Taxes and Tithes: How Did This Affect our British Allreds?

by Linda Allred Cooper (2013)

In 1789, Benjamin Franklin summed it all up with a simple statement: “In this world, nothing is certain but death and taxes.” As T-Day (aka April 15th) draws near, I thought you might enjoy a little information about our British Allred ancestors and how taxes affected them.

In 1533, when Henry VIII broke away from the Catholic Church, he created a very unstable religious situation in England. Until that time, all of England was Catholic.  Henry had no doctrinal problems with Catholicism; his motivation for separating from the Catholic Church was Anne Boleyn; he wanted to divorce his wife, Catherine of Aragon, so he could marry Anne. But the structural changes he made to the English church (now called the Anglican Church or the Church of England) meant that the ruler of England also was head of the church. This meant every time the ruler changed, there was potential for major change in religion.  

This potential proved to be fact when, after Henry’s death, Edward (his son) was dominated by advisors who pushed England toward Calvinism. When Edward died, Mary, Henry’s daughter by the divorced Catherine, shifted religious policy toward Catholicism. When Mary died, Elizabeth, another of Henry’s daughters, had no patience with either extreme. The result of Henry’s changes: an Anglican/Catholic/Puritan split that eventually led to religious civil war.

Religion, although a major concern, was not the only problem. Taxes and Tithes: without tax money coming in, the government could not survive.  Per the American Heritage Dictionary, the definition of Tithe is: A tenth part of one’s annual income contributed voluntarily or due as a tax, especially for the support of the clergy or church. In 17th Century England, the Church and the Government were tightly intertwined and the Tithes received by the Church eventually made their way into the King’s coffers. 

The 17th Century English people were, no doubt, familiar with the phrase: “Render unto Caesar the things which are Caesar’s, and unto God the things that are God’s.” Matthew 22:21. I’m sure most were hard working, honest folks who strived to pay all their bills, including taxes, the same as we do now.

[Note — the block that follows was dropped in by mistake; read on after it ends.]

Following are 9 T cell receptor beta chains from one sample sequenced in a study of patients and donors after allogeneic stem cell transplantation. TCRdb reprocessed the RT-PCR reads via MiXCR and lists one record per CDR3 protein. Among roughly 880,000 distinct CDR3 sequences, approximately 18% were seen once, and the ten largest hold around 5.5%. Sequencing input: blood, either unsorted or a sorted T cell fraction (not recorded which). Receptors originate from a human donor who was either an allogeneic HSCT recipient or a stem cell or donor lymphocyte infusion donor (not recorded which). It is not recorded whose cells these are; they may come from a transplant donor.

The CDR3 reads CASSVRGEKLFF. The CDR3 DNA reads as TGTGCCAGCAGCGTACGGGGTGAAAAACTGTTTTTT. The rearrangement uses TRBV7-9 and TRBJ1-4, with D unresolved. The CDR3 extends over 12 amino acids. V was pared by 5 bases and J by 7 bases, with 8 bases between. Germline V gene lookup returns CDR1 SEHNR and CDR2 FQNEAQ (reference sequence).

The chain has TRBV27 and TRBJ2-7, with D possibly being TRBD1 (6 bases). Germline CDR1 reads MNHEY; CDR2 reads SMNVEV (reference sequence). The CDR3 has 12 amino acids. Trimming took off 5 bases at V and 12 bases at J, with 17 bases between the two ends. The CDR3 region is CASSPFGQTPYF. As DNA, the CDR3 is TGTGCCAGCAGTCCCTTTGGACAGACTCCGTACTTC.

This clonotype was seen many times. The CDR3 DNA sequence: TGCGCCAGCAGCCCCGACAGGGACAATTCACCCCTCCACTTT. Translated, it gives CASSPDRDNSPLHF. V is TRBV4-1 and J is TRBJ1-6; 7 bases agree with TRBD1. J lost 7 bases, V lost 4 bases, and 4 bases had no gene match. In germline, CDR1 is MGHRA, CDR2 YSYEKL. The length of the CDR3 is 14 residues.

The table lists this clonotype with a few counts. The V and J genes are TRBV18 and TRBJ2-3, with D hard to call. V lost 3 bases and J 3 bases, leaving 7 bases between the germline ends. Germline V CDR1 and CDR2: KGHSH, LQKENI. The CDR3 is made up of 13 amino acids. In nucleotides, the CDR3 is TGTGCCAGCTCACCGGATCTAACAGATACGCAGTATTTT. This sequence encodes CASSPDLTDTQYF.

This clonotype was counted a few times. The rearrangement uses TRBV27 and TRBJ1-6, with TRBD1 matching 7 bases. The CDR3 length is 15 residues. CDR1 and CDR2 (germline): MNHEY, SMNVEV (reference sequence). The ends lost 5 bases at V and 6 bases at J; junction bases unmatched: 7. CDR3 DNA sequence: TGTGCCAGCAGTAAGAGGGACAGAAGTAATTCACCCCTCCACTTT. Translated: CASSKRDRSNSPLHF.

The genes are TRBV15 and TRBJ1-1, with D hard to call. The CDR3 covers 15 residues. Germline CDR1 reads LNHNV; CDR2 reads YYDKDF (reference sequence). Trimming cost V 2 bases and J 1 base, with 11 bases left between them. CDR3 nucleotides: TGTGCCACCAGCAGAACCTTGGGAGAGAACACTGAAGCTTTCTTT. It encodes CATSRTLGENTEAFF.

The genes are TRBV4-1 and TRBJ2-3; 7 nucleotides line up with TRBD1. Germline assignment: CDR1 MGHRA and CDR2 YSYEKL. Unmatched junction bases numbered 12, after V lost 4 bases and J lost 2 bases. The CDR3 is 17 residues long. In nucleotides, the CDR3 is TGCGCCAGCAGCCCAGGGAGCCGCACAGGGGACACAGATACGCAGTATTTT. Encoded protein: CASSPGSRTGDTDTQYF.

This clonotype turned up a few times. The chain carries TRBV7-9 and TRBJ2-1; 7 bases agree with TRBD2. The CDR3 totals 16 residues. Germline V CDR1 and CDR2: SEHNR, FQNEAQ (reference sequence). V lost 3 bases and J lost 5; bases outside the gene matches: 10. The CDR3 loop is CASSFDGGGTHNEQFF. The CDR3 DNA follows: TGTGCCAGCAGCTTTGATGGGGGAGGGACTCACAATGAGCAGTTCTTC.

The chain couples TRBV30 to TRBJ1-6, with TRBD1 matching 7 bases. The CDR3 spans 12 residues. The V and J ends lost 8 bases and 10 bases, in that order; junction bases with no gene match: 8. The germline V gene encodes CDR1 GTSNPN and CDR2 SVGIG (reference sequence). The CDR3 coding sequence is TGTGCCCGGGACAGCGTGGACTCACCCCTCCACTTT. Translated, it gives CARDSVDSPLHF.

However, as the Quaker movement expanded and membership grew, more and more Friends began to question the payment of taxes which were used, in part, to fund war and the military. Some Quakers also began to protest, as non-conformists (no longer members of the Church of England), paying taxes which financed the King who was head of the Church of England. Anglican church membership dropped as the Quaker movement grew which began to affect tithes and other mandatory fees destined for the establishment/management of the church. As you can imagine, non-payment of taxes by these non conforming Quakers was not tolerated.

Refusal by the Quakers to pay taxes eventually included refusal to participate in anything relating to the military.  The book, The Quakers in Peace and War, An Account of Their Peace Principles and Practice, by Margaret Hirsch tells us “In 1655 Cromwell appointed new Militia Commissioners for the English and Welsh counties, upon who rested the duty of raising a force. The horses, arms, and money required were to be obtained from Royalist estates, and used to equip the well-affected, who were formed into regiments and trained. Those who refused to train were to be fined £20, and the obstinate imprisoned.

The policy of mulcting (fining) Royalist estates was soon abandoned, but the militia was maintained throughout the Protectorate, and heavy fines “for not sending a man to serve in the train-bands” soon became a common form of Quaker suffering.” 

During this Tax Season, as you sit down with all your bank statements, receipts, finance papers, and work on filling out those pesky IRS forms, and fuss to yourself or whoever is nearby about how much you hate paying taxes – remember our Quaker Allred Ancestors who also hated paying taxes. Benjamin Franklin certainly was right! The only thing certain is Death and Taxes!